Of course, simply having a winning season was not the Tribe's goal.

"We're not looking for a participation award," Kipnis said. "We understand that wins are the most important thing at the end of the day. That's never been a question here in this clubhouse. We all know what needs to happen, but it's hard to not look around this locker room and at least be excited about this team, the future, what we have starting here.

"The players, the front office, we realize that we have the start and the making of a good team for a couple years or a long time."

Record: 85-77, third in the AL Central

Defining moment: Kluber hit his stride by July, piecing together a season that was already bound to go down as one of the best in several years by a Cleveland pitcher. The righty took things to another level on July 30 against the Mariners, who were dealt a three-hit shutout by Kluber on just 85 pitches. He threw just 16 balls in the entire nine-inning masterpiece. That stellar performance set the tone for the final two months, which were powered by pitching as Cleveland flirted with contention.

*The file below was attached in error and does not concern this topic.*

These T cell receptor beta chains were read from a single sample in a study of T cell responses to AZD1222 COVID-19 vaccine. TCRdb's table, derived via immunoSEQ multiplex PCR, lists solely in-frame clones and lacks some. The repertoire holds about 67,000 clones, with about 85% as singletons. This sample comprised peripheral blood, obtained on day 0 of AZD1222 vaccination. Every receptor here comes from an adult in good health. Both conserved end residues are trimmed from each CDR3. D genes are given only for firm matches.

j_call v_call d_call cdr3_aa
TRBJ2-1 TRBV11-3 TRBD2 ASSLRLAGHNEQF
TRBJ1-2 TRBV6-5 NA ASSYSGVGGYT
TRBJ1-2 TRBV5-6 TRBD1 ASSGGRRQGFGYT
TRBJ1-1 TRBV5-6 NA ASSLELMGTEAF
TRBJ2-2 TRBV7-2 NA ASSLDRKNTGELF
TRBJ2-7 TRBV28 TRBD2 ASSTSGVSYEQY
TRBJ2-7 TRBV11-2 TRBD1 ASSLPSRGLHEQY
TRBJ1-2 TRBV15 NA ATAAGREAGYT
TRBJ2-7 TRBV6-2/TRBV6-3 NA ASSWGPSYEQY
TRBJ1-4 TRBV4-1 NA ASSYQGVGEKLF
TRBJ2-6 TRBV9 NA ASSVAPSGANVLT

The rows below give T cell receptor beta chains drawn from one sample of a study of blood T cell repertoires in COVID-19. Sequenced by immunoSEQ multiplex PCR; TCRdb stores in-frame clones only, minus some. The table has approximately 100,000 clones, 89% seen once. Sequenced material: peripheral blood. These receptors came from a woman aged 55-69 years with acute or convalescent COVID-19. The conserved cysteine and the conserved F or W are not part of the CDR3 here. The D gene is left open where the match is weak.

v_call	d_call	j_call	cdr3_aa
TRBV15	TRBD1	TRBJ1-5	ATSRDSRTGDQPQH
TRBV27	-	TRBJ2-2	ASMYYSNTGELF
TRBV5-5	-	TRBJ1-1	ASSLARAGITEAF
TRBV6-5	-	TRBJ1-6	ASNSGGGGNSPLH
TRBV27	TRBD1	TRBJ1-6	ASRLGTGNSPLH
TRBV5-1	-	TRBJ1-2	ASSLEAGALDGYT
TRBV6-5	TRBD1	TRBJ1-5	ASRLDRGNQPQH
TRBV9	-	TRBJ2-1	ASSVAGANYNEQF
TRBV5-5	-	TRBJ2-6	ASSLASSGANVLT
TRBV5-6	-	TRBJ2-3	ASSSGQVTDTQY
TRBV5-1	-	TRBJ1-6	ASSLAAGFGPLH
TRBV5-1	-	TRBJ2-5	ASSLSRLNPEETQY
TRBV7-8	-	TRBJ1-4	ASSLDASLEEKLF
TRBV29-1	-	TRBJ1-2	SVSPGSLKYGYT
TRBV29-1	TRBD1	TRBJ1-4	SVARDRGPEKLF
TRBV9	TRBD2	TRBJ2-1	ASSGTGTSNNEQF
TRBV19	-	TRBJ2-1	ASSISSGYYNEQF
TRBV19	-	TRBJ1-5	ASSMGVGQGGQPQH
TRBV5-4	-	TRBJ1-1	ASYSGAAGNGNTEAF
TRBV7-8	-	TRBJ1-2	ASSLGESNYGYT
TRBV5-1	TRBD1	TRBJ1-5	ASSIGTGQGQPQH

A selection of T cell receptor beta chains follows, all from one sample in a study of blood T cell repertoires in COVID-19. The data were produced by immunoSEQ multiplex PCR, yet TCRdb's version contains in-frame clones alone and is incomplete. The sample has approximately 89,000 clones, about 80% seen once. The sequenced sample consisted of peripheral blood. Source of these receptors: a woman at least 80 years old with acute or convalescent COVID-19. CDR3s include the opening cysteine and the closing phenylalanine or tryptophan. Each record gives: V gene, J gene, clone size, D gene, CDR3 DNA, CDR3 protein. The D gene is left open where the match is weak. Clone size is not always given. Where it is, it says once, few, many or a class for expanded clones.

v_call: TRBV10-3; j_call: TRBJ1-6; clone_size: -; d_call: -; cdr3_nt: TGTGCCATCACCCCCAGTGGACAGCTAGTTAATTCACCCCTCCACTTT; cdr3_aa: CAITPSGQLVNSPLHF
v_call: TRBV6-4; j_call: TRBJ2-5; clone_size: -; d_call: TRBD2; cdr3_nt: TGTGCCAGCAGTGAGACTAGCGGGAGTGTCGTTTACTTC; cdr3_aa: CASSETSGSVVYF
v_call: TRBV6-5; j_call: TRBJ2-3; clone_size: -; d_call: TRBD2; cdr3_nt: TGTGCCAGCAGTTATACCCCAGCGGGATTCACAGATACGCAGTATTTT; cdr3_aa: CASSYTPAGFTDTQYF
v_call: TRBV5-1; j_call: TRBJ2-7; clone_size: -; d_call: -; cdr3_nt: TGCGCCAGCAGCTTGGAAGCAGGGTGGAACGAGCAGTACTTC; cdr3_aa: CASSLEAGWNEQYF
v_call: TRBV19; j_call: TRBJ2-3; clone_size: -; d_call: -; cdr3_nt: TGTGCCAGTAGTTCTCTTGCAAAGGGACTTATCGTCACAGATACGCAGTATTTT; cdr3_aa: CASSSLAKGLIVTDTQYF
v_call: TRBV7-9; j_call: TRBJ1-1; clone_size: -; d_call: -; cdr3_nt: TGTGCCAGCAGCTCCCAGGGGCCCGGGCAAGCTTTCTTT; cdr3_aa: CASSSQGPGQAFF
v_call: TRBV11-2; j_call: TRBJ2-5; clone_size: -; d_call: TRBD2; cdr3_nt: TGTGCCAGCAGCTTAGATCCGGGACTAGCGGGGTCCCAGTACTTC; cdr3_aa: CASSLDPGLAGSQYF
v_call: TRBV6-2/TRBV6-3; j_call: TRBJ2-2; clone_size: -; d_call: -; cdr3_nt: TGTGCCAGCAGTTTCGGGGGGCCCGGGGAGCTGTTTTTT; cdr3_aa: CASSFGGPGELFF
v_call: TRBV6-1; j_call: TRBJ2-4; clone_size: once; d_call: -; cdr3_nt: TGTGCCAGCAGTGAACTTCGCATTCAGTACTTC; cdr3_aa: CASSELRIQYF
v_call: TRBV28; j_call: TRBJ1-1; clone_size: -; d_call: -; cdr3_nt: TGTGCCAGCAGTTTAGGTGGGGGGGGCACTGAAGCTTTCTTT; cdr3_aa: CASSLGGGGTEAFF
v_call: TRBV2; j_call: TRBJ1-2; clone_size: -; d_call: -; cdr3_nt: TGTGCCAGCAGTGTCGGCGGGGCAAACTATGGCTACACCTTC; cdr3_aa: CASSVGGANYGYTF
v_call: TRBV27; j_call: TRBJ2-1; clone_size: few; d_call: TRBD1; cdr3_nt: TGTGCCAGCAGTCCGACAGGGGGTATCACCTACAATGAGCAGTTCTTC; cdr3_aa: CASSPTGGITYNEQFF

What went right: Kluber turned in one of the most dominant pitching seasons in franchise history, emerging as a surprising AL Cy Young Award candidate. In the process, Cleveland found a new leader for its staff for the foreseeable future. ... The rotation as a whole turned things up a few notches in the second half, giving the Indians one of the best starting staffs in the league. ... Carrasco moved out of the bullpen and back into the rotation in August and gave the Tribe a legitimate No. 2 arm down the stretch. ... Righty Josh Tomlin dealt with inconsistencies all year, but on June 28 in Seattle he spun a near-perfect game in one of the top highlights of Cleveland's season. ... Brantley made his first All-Star team, compiled one of the best all-around offensive seasons in team history and developed into an MVP candidate. ... Santana overcame a rough two-month start, finishing with 27 home runs and 113 walks in a solid season. The former catcher also found a full-time home at first base by the second half, ending a stint as a part-time third baseman and backup catcher. ... Gomes lived up to his contract extension, giving the Indians one of the top catchers in the game. ... Third baseman Lonnie Chisenhall stormed out of the gates in a first-half showing that culminated in a three-homer, five-hit, nine-RBI outburst against the Rangers on June 9. He became the first hitter in Major League history to hit those plateaus in just five plate appearances in a game. ... Allen emerged as a trustworthy closer for a solid bullpen that became the first in AL history to feature four pitchers (Scott Atchison, Marc Rzepczynski, Bryan Shaw and Allen) with at least 70 appearances. ... Besides Bauer and House, rookies such as shortstop Jose Ramirez, lefty Kyle Crockett, outfielder Tyler Holt and infielder Zach Walters played key roles at times for the club.